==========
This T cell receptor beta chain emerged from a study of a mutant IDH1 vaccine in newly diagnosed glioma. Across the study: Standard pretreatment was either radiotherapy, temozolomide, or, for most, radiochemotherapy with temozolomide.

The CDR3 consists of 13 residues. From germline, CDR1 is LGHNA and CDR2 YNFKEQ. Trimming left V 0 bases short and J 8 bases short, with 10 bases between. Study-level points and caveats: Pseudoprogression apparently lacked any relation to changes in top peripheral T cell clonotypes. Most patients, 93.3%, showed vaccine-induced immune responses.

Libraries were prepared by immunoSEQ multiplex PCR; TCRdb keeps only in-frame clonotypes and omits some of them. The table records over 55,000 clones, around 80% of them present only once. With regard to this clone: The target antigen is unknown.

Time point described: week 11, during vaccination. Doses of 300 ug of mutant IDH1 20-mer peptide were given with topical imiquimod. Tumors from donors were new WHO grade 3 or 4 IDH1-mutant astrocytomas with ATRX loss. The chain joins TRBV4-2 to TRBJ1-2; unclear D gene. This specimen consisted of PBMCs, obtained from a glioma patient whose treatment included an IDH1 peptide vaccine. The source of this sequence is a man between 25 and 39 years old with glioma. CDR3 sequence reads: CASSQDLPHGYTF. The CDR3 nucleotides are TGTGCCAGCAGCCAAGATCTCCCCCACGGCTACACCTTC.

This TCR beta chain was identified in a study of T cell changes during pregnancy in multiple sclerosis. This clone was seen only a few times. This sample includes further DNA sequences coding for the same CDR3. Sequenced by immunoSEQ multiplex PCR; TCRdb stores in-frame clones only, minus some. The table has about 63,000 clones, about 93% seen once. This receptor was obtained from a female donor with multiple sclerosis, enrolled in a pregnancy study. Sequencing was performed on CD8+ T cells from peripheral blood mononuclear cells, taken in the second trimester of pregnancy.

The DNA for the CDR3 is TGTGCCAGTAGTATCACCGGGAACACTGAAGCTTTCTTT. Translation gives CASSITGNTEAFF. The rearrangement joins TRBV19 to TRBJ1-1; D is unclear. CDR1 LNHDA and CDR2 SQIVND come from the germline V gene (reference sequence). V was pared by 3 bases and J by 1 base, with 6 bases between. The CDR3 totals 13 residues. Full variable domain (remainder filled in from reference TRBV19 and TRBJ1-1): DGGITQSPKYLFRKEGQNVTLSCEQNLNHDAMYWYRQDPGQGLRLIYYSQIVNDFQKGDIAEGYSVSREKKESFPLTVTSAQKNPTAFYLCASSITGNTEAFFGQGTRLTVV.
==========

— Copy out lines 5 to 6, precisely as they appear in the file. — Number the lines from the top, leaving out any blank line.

This TCR beta chain was identified in a study of T cell changes during pregnancy in multiple sclerosis. This clone was seen only a few times. This sample includes further DNA sequences coding for the same CDR3. Sequenced by immunoSEQ multiplex PCR; TCRdb stores in-frame clones only, minus some. The table has about 63,000 clones, about 93% seen once. This receptor was obtained from a female donor with multiple sclerosis, enrolled in a pregnancy study. Sequencing was performed on CD8+ T cells from peripheral blood mononuclear cells, taken in the second trimester of pregnancy.

The DNA for the CDR3 is TGTGCCAGTAGTATCACCGGGAACACTGAAGCTTTCTTT. Translation gives CASSITGNTEAFF. The rearrangement joins TRBV19 to TRBJ1-1; D is unclear. CDR1 LNHDA and CDR2 SQIVND come from the germline V gene (reference sequence). V was pared by 3 bases and J by 1 base, with 6 bases between. The CDR3 totals 13 residues. Full variable domain (remainder filled in from reference TRBV19 and TRBJ1-1): DGGITQSPKYLFRKEGQNVTLSCEQNLNHDAMYWYRQDPGQGLRLIYYSQIVNDFQKGDIAEGYSVSREKKESFPLTVTSAQKNPTAFYLCASSITGNTEAFFGQGTRLTVV.